The first of these notable studies compared NPWT to standard moist wound care after partial foot amputation.6 Seventy-seven wounds received NPWT and 85 received moist dressings until healing or completion of the 112-day treatment phase. Researchers found that more patients healed in the NPWT group (56 percent) in comparison to the control group (39 percent). The rate of wound healing was also faster in the NPWT group than in control patients. Importantly, NPWT patients were approximately 25 percent less likely than control patients to need a second amputation.6
The second randomized control trial included 342 patients and found that a greater percent of foot ulcers achieved complete closure with NPWT (43 percent) than with advanced moist wound therapy (29 percent) within the 112-day active treatment phase.8 They found a greater decrease in ulcer area with NPWT (-4.32 cm2) versus advanced moist wound therapy (-2.53 cm2) from baseline on day 28. Additionally, Kaplan-Meier median estimates for 76–100 percent granulation tissue formation were 56 days for NPWT and 114 days for advanced moist wound therapy.
A Closer Look At NPWT Principles
Clinicians widely embrace NPWT as one of the most commonly used devices for advanced wound therapy. However, the exact mechanism of action and its superiority over standard wound care protocols are not clearly established.13 Morykwas’ original animal studies found that mechanical forces induced by negative pressure on chronic wounds effectively remove excess interstitial fluid, increase local vascularity and stimulate granulation tissue formation to promote healing.14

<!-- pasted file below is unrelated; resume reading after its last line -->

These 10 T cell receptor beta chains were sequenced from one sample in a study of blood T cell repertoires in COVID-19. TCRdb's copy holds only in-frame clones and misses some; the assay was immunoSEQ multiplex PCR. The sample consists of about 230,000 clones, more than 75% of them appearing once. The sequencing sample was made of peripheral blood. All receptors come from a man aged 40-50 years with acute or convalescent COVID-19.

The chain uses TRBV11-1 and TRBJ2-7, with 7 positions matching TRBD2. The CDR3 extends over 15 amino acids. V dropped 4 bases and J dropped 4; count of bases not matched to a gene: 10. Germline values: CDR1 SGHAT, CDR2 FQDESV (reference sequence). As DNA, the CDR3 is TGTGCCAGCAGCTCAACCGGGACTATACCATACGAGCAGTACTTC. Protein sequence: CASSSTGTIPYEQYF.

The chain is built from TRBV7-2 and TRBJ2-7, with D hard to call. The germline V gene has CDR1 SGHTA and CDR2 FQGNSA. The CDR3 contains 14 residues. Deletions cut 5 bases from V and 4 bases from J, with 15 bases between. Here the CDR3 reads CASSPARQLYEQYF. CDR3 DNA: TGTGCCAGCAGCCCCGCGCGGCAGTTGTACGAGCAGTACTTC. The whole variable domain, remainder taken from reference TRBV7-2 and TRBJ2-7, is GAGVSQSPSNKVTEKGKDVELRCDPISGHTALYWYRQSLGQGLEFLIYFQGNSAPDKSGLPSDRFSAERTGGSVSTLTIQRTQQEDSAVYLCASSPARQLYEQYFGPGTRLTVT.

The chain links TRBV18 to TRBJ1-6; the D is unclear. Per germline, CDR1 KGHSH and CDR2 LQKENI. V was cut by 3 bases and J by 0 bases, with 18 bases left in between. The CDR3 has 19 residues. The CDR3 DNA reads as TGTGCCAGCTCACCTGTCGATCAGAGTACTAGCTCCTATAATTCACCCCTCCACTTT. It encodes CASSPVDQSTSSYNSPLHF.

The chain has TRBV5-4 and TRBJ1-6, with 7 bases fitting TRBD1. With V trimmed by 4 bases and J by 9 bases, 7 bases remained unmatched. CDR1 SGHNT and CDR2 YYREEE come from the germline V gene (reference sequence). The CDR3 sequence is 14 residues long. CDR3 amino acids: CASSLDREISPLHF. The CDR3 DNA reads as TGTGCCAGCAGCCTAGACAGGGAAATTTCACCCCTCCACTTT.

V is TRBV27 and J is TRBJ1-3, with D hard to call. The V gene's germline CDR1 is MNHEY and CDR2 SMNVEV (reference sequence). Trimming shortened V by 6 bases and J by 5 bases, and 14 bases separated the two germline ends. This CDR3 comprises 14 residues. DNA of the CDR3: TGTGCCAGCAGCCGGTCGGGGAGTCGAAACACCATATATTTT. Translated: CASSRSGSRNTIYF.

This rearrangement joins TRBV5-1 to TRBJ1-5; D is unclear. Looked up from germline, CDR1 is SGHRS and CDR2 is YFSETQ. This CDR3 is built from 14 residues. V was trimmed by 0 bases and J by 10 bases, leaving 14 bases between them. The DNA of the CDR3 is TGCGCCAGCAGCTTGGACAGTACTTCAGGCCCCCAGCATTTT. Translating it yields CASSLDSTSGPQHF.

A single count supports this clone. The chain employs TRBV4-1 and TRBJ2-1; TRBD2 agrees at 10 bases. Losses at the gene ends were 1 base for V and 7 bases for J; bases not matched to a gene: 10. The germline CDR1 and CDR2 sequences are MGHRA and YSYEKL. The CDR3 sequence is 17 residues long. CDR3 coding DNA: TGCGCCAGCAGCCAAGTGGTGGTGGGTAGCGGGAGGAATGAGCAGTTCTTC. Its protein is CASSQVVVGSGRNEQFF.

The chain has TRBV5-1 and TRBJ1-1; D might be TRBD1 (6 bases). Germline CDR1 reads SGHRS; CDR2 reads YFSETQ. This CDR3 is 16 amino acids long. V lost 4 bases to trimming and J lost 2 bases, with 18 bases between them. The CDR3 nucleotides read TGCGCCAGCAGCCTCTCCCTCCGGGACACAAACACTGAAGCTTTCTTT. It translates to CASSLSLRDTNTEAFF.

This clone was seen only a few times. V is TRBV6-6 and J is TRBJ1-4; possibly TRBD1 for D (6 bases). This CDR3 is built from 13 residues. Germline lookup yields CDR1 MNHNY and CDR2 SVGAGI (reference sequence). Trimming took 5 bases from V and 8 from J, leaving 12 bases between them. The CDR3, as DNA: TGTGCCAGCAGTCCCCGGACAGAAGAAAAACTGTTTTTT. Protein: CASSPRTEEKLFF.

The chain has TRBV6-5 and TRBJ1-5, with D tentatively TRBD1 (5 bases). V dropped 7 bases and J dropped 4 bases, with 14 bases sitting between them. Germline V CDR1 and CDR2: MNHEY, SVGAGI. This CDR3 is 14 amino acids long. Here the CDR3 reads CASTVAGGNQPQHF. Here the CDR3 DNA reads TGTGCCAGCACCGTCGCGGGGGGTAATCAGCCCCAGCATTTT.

Researchers have proposed that NPWT decreases bacterial colonization and periwound edema while increasing immune response and angiogenesis to the wound margins.15-19 Decreased edema reduces tension on the microcirculation, increasing local blood flow and reducing the distance that oxygen and nutrients have to travel to the wound edge. One study reported a significant decrease in Gram-negative rods (e.g., Pseudomonas) in biopsy specimens harvested from NPWT-treated wounds but also noted more Staphylococcus aureus in NPWT-treated wounds.20